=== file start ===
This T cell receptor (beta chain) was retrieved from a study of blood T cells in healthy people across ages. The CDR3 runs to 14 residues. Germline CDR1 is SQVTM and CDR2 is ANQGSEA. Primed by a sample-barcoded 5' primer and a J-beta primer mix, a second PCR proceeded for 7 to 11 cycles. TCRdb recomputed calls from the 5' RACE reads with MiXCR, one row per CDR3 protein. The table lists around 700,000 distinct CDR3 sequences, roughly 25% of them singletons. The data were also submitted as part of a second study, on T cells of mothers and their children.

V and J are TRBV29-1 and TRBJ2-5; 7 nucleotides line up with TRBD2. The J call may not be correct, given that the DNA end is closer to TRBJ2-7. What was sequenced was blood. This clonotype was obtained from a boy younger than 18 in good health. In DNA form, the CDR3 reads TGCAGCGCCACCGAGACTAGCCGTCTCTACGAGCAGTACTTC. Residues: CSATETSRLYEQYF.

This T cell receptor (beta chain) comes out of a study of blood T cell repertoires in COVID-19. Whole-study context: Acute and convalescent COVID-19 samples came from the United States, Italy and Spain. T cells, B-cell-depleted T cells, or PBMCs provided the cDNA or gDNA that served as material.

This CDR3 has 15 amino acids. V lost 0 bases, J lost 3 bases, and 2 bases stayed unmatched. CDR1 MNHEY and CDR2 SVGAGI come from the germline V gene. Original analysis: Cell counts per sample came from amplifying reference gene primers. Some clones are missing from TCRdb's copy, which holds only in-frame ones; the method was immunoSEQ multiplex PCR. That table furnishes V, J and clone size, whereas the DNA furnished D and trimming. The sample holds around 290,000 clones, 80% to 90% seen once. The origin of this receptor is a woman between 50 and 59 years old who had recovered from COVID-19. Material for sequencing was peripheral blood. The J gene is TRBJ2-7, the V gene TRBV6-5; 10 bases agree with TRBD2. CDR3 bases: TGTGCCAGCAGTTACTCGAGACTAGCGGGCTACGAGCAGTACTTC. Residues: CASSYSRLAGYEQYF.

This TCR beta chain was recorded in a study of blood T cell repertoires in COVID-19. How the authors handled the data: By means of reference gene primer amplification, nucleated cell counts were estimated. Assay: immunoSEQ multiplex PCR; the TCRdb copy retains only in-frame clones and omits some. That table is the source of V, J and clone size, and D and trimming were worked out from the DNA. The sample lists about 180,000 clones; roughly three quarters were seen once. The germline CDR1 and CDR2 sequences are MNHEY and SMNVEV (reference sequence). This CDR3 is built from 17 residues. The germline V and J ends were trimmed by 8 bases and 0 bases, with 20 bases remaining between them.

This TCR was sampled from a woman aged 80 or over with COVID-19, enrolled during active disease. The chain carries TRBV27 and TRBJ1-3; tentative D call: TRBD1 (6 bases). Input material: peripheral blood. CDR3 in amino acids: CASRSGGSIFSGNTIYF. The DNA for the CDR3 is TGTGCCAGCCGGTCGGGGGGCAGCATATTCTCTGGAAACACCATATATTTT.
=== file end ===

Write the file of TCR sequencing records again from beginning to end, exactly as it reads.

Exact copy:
This T cell receptor (beta chain) was retrieved from a study of blood T cells in healthy people across ages. The CDR3 runs to 14 residues. Germline CDR1 is SQVTM and CDR2 is ANQGSEA. Primed by a sample-barcoded 5' primer and a J-beta primer mix, a second PCR proceeded for 7 to 11 cycles. TCRdb recomputed calls from the 5' RACE reads with MiXCR, one row per CDR3 protein. The table lists around 700,000 distinct CDR3 sequences, roughly 25% of them singletons. The data were also submitted as part of a second study, on T cells of mothers and their children.

V and J are TRBV29-1 and TRBJ2-5; 7 nucleotides line up with TRBD2. The J call may not be correct, given that the DNA end is closer to TRBJ2-7. What was sequenced was blood. This clonotype was obtained from a boy younger than 18 in good health. In DNA form, the CDR3 reads TGCAGCGCCACCGAGACTAGCCGTCTCTACGAGCAGTACTTC. Residues: CSATETSRLYEQYF.

This T cell receptor (beta chain) comes out of a study of blood T cell repertoires in COVID-19. Whole-study context: Acute and convalescent COVID-19 samples came from the United States, Italy and Spain. T cells, B-cell-depleted T cells, or PBMCs provided the cDNA or gDNA that served as material.

This CDR3 has 15 amino acids. V lost 0 bases, J lost 3 bases, and 2 bases stayed unmatched. CDR1 MNHEY and CDR2 SVGAGI come from the germline V gene. Original analysis: Cell counts per sample came from amplifying reference gene primers. Some clones are missing from TCRdb's copy, which holds only in-frame ones; the method was immunoSEQ multiplex PCR. That table furnishes V, J and clone size, whereas the DNA furnished D and trimming. The sample holds around 290,000 clones, 80% to 90% seen once. The origin of this receptor is a woman between 50 and 59 years old who had recovered from COVID-19. Material for sequencing was peripheral blood. The J gene is TRBJ2-7, the V gene TRBV6-5; 10 bases agree with TRBD2. CDR3 bases: TGTGCCAGCAGTTACTCGAGACTAGCGGGCTACGAGCAGTACTTC. Residues: CASSYSRLAGYEQYF.

This TCR beta chain was recorded in a study of blood T cell repertoires in COVID-19. How the authors handled the data: By means of reference gene primer amplification, nucleated cell counts were estimated. Assay: immunoSEQ multiplex PCR; the TCRdb copy retains only in-frame clones and omits some. That table is the source of V, J and clone size, and D and trimming were worked out from the DNA. The sample lists about 180,000 clones; roughly three quarters were seen once. The germline CDR1 and CDR2 sequences are MNHEY and SMNVEV (reference sequence). This CDR3 is built from 17 residues. The germline V and J ends were trimmed by 8 bases and 0 bases, with 20 bases remaining between them.

This TCR was sampled from a woman aged 80 or over with COVID-19, enrolled during active disease. The chain carries TRBV27 and TRBJ1-3; tentative D call: TRBD1 (6 bases). Input material: peripheral blood. CDR3 in amino acids: CASRSGGSIFSGNTIYF. The DNA for the CDR3 is TGTGCCAGCCGGTCGGGGGGCAGCATATTCTCTGGAAACACCATATATTTT.